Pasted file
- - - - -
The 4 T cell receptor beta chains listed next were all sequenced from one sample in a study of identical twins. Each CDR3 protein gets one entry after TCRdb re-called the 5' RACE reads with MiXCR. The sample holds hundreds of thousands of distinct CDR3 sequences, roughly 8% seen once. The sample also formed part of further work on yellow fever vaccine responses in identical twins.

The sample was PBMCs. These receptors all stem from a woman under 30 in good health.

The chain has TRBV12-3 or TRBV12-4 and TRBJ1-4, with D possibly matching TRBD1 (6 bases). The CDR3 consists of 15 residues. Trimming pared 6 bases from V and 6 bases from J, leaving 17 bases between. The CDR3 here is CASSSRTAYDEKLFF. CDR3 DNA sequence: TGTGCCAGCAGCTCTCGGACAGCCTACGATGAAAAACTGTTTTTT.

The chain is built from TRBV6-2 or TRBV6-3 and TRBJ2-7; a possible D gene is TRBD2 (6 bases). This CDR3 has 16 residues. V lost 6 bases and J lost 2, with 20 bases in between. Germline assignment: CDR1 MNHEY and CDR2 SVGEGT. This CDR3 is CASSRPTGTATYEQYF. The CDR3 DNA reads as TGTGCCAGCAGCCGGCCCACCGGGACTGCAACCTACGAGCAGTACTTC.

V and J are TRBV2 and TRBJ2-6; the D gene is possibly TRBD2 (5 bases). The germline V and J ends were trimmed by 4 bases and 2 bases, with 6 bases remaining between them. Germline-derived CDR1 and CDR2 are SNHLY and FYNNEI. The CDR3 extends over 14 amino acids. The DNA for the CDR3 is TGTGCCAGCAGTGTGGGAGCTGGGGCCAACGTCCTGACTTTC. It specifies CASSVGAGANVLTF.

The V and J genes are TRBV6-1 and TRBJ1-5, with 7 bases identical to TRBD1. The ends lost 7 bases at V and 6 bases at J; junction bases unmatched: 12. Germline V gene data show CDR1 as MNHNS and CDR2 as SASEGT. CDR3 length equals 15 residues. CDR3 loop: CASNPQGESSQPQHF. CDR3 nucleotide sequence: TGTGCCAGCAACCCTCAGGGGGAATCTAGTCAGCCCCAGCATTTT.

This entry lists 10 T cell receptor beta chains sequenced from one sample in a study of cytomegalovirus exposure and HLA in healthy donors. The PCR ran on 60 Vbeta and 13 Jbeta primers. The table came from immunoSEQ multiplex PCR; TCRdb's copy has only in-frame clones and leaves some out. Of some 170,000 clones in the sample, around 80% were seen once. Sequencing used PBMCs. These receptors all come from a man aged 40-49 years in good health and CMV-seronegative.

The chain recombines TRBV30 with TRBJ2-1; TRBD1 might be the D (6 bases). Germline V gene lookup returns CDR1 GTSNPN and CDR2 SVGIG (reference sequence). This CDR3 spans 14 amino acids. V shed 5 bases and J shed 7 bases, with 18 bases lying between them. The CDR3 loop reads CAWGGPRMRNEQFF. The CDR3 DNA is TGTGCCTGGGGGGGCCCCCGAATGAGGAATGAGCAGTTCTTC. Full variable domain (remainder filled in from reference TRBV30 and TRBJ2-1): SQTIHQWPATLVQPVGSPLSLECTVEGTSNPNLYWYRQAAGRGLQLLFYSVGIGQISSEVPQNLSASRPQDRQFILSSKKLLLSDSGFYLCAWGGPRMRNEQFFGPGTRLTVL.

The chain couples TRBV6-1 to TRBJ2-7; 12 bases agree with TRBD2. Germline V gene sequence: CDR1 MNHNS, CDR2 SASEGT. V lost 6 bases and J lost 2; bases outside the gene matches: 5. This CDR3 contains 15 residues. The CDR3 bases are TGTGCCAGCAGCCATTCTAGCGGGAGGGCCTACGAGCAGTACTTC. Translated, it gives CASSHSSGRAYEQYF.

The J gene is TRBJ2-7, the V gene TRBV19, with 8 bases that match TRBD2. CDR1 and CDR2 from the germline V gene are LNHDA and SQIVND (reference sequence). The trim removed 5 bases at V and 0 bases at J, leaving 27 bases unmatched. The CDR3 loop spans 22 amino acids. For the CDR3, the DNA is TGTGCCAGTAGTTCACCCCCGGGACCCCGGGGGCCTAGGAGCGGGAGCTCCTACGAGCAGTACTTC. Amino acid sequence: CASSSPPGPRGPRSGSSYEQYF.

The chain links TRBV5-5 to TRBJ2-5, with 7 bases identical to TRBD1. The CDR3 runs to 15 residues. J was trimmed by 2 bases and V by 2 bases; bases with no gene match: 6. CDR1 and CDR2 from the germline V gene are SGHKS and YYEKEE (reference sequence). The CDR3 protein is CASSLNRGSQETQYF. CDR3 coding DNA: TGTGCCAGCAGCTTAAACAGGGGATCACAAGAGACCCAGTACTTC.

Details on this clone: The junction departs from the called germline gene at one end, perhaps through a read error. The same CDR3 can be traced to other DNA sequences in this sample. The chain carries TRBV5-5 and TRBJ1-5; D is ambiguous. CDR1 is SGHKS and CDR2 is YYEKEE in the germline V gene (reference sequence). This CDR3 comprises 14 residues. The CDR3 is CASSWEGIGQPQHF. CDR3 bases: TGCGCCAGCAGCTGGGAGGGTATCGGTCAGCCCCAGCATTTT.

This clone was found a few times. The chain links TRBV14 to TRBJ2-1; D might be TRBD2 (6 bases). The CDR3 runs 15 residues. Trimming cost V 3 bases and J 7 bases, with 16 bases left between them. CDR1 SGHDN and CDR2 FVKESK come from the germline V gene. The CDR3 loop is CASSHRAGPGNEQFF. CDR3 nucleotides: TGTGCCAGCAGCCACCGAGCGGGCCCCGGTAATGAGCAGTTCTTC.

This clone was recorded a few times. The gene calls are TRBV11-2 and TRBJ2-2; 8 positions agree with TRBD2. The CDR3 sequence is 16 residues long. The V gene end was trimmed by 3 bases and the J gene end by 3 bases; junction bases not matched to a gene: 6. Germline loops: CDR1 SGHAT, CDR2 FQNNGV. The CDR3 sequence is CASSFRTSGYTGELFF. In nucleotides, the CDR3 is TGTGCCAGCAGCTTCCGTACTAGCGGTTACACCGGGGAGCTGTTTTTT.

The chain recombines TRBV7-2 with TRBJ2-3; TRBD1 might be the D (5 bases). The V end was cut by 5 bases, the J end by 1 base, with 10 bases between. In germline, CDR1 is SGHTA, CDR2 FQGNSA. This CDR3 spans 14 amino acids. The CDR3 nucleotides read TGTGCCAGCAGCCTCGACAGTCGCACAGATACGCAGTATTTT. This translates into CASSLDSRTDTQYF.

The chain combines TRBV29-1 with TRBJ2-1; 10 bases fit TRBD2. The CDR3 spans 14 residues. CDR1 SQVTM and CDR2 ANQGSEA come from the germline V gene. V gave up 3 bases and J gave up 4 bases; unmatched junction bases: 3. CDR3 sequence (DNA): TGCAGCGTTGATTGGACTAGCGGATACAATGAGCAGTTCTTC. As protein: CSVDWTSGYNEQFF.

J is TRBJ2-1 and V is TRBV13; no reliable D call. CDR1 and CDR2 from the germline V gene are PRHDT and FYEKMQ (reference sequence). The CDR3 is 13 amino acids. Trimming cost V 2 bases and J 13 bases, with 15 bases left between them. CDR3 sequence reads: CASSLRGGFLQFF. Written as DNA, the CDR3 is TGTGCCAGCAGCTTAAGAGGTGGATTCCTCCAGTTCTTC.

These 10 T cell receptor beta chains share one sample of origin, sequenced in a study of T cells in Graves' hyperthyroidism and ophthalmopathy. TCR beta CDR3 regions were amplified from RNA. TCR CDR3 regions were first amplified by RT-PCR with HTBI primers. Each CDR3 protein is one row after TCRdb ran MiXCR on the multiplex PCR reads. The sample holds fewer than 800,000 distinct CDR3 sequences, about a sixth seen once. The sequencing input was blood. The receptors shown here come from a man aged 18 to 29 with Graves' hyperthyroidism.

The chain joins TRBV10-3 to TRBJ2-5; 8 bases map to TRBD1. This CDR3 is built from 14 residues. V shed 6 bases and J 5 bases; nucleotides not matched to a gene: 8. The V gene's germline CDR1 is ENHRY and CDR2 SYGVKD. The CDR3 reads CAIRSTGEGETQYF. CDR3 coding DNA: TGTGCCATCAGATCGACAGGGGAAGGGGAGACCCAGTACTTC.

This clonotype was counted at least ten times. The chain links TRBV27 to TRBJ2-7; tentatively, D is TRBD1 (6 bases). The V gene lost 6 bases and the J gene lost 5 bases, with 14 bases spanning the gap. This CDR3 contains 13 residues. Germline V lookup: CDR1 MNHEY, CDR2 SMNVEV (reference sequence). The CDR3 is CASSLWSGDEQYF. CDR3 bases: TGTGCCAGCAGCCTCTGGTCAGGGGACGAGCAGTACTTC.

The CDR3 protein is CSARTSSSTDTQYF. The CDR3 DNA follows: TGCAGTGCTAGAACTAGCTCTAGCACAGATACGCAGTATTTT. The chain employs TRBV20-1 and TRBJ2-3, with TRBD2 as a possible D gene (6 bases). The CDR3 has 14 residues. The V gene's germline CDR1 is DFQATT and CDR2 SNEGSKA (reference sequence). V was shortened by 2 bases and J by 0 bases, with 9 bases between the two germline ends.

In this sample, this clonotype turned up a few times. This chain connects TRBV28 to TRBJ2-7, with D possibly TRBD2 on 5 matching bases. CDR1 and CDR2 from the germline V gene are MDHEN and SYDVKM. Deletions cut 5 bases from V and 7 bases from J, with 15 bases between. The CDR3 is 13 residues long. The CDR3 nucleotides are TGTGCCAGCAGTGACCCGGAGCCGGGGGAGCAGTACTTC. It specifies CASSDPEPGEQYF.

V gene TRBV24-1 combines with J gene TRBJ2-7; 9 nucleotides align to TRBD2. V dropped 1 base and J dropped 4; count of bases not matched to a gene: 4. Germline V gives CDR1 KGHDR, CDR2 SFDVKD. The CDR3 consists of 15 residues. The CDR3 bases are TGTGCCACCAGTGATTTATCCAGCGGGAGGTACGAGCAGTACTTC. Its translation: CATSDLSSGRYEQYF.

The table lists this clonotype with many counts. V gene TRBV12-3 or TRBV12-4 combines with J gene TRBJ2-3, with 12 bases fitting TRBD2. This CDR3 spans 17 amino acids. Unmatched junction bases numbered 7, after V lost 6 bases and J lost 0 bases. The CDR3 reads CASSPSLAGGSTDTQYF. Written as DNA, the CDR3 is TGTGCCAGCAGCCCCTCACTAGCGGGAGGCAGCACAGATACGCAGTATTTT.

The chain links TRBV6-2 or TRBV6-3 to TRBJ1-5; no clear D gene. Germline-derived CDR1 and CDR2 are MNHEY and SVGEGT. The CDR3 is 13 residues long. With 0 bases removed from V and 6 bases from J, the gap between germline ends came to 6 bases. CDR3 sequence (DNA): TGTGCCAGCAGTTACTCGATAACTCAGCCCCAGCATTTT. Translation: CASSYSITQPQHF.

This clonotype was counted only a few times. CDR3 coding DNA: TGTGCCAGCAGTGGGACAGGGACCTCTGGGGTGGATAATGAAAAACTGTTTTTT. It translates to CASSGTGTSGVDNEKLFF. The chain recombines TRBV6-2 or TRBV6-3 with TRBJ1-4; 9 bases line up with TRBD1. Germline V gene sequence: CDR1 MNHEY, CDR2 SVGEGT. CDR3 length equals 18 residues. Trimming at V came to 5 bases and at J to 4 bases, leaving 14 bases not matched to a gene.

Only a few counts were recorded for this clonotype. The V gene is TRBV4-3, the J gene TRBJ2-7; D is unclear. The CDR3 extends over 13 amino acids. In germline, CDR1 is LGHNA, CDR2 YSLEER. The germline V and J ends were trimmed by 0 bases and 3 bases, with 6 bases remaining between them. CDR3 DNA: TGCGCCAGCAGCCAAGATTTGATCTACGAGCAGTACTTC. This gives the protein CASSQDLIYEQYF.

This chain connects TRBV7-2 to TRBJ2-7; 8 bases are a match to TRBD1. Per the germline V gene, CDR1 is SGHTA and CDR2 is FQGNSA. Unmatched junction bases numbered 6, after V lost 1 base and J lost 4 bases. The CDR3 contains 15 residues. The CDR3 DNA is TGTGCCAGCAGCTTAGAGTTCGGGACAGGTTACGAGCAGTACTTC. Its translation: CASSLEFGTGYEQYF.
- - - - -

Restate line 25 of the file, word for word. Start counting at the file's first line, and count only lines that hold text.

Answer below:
The chain links TRBV6-2 or TRBV6-3 to TRBJ1-5; no clear D gene. Germline-derived CDR1 and CDR2 are MNHEY and SVGEGT. The CDR3 is 13 residues long. With 0 bases removed from V and 6 bases from J, the gap between germline ends came to 6 bases. CDR3 sequence (DNA): TGTGCCAGCAGTTACTCGATAACTCAGCCCCAGCATTTT. Translation: CASSYSITQPQHF.